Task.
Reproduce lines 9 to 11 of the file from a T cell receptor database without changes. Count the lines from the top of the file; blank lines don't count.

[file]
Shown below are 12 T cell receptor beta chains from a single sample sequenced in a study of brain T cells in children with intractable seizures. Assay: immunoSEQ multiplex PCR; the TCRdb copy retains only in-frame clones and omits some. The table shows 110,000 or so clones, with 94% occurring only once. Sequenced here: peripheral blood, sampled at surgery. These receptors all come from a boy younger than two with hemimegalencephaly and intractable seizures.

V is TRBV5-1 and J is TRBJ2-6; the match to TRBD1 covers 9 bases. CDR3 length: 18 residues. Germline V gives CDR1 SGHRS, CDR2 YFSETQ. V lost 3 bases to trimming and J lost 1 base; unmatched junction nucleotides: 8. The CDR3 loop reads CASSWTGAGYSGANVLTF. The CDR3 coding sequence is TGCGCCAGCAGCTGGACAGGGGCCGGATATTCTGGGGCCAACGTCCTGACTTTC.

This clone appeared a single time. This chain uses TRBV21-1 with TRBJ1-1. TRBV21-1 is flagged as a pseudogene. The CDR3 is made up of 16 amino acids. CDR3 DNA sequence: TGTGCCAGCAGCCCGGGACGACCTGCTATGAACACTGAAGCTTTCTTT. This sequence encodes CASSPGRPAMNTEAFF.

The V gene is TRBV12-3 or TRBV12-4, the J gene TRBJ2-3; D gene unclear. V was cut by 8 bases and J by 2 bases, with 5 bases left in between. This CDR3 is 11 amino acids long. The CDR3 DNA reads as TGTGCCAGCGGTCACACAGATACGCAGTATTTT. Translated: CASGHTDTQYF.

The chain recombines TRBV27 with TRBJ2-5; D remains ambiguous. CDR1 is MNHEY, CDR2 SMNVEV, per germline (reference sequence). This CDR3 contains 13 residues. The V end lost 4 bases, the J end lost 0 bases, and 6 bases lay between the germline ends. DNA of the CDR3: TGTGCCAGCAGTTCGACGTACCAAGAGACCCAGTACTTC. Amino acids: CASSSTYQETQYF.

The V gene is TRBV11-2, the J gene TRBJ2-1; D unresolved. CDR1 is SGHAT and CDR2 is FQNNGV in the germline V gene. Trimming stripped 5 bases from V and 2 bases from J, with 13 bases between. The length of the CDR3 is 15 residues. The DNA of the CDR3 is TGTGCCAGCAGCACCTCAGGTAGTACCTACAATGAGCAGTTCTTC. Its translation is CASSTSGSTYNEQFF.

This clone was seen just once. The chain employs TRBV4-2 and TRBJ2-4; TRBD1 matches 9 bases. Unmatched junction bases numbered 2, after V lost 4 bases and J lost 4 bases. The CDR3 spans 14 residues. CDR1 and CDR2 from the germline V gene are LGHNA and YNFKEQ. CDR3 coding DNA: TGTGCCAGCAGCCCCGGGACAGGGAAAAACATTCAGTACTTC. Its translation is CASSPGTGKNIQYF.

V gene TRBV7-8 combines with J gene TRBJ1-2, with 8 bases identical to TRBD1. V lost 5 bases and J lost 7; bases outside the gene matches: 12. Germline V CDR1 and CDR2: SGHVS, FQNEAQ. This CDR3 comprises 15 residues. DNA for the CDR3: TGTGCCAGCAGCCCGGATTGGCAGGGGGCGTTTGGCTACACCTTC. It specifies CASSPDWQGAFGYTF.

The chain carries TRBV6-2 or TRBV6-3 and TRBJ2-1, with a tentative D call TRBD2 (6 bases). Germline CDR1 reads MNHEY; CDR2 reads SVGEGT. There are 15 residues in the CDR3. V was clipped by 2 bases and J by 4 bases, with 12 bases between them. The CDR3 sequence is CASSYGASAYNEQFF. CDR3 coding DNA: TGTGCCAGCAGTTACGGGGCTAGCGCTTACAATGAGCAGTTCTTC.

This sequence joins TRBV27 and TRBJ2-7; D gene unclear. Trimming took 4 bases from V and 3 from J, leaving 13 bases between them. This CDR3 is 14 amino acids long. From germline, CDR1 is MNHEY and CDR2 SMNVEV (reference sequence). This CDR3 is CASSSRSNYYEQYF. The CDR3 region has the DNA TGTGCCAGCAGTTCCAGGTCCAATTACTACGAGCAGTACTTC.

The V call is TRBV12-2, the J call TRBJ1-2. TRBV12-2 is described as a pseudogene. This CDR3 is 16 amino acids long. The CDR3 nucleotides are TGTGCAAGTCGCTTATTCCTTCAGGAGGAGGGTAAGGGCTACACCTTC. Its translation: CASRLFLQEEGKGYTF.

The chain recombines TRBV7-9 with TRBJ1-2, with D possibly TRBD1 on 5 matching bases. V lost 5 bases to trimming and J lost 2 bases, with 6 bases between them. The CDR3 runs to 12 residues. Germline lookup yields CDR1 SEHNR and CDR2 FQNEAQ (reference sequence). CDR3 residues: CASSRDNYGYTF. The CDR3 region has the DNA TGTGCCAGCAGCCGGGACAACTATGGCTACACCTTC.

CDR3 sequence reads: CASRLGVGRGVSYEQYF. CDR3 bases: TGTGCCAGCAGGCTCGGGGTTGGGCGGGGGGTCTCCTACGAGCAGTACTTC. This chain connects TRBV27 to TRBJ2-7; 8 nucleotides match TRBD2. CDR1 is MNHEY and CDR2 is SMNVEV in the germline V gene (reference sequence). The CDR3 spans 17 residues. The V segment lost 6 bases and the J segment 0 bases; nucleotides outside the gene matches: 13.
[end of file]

The chain carries TRBV6-2 or TRBV6-3 and TRBJ2-1, with a tentative D call TRBD2 (6 bases). Germline CDR1 reads MNHEY; CDR2 reads SVGEGT. There are 15 residues in the CDR3. V was clipped by 2 bases and J by 4 bases, with 12 bases between them. The CDR3 sequence is CASSYGASAYNEQFF. CDR3 coding DNA: TGTGCCAGCAGTTACGGGGCTAGCGCTTACAATGAGCAGTTCTTC.

This sequence joins TRBV27 and TRBJ2-7; D gene unclear. Trimming took 4 bases from V and 3 from J, leaving 13 bases between them. This CDR3 is 14 amino acids long. From germline, CDR1 is MNHEY and CDR2 SMNVEV (reference sequence). This CDR3 is CASSSRSNYYEQYF. The CDR3 region has the DNA TGTGCCAGCAGTTCCAGGTCCAATTACTACGAGCAGTACTTC.

The V call is TRBV12-2, the J call TRBJ1-2. TRBV12-2 is described as a pseudogene. This CDR3 is 16 amino acids long. The CDR3 nucleotides are TGTGCAAGTCGCTTATTCCTTCAGGAGGAGGGTAAGGGCTACACCTTC. Its translation: CASRLFLQEEGKGYTF.